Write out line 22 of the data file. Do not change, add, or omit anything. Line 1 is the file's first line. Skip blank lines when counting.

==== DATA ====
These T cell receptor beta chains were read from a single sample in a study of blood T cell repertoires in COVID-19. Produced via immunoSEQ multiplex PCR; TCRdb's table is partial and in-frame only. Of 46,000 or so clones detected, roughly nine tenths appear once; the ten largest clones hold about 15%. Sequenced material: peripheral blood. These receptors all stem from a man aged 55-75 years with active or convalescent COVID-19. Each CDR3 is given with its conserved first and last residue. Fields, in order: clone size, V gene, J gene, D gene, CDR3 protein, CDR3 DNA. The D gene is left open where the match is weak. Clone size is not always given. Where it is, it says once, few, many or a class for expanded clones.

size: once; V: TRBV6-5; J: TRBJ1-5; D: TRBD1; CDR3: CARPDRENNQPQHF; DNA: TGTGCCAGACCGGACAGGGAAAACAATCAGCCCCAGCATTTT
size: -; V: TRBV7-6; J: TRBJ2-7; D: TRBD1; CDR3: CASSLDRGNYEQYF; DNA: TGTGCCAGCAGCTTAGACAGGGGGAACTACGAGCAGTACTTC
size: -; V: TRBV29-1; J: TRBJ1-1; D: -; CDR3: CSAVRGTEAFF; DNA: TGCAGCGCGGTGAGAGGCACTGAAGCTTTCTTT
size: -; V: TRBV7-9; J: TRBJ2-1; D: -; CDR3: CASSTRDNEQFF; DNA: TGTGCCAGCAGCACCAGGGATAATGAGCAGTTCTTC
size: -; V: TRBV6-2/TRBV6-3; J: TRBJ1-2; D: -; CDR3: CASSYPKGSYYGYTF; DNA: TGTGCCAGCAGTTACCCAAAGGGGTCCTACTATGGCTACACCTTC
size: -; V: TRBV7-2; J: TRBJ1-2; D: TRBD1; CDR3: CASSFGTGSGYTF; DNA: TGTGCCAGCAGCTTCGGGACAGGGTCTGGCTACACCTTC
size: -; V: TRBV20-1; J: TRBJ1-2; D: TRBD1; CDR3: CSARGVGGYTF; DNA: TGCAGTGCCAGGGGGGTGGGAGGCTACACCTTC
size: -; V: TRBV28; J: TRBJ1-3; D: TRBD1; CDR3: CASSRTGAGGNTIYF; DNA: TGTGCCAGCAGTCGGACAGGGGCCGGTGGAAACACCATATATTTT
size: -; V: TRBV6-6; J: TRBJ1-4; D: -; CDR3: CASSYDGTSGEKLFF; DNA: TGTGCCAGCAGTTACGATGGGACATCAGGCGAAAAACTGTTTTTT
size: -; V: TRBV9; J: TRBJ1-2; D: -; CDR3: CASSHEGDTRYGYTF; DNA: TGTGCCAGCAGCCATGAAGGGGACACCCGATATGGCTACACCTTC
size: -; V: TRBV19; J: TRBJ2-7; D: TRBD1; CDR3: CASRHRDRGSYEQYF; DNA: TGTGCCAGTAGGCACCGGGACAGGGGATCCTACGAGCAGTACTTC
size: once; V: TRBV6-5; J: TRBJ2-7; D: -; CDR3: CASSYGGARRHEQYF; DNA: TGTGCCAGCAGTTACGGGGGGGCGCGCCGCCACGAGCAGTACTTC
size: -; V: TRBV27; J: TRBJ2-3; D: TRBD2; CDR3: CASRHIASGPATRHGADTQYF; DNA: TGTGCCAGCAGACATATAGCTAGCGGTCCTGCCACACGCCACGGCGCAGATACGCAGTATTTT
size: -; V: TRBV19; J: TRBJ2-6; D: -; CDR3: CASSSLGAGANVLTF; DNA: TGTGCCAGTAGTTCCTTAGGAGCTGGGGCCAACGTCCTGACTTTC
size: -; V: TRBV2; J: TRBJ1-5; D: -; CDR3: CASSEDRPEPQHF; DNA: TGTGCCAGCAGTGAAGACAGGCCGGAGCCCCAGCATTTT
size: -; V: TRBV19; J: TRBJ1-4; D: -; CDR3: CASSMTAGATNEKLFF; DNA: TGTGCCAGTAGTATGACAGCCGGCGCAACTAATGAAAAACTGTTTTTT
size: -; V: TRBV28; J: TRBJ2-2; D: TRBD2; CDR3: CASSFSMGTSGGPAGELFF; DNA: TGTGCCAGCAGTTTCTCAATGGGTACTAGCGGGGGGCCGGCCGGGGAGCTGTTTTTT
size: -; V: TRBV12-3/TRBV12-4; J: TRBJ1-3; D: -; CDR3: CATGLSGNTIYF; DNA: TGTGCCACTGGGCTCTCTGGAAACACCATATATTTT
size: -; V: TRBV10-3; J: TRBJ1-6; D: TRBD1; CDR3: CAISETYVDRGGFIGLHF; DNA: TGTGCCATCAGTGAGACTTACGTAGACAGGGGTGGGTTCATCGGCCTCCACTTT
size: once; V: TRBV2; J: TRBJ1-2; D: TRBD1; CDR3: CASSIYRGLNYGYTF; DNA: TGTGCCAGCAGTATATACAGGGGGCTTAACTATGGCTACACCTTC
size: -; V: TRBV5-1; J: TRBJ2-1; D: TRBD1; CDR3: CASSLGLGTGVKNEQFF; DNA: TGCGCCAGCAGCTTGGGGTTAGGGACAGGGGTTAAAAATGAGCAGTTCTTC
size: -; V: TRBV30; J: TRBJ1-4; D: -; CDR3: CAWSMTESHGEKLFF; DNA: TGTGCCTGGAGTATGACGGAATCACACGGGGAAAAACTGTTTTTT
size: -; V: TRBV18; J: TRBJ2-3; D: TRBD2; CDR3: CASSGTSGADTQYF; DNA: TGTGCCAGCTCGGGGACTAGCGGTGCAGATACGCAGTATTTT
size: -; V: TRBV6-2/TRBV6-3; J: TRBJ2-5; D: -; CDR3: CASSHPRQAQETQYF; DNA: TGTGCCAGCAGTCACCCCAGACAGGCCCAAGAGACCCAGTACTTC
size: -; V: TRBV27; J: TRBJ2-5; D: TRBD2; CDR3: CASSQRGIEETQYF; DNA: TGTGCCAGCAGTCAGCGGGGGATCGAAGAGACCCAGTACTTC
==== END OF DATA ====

size: -; V: TRBV5-1; J: TRBJ2-1; D: TRBD1; CDR3: CASSLGLGTGVKNEQFF; DNA: TGCGCCAGCAGCTTGGGGTTAGGGACAGGGGTTAAAAATGAGCAGTTCTTC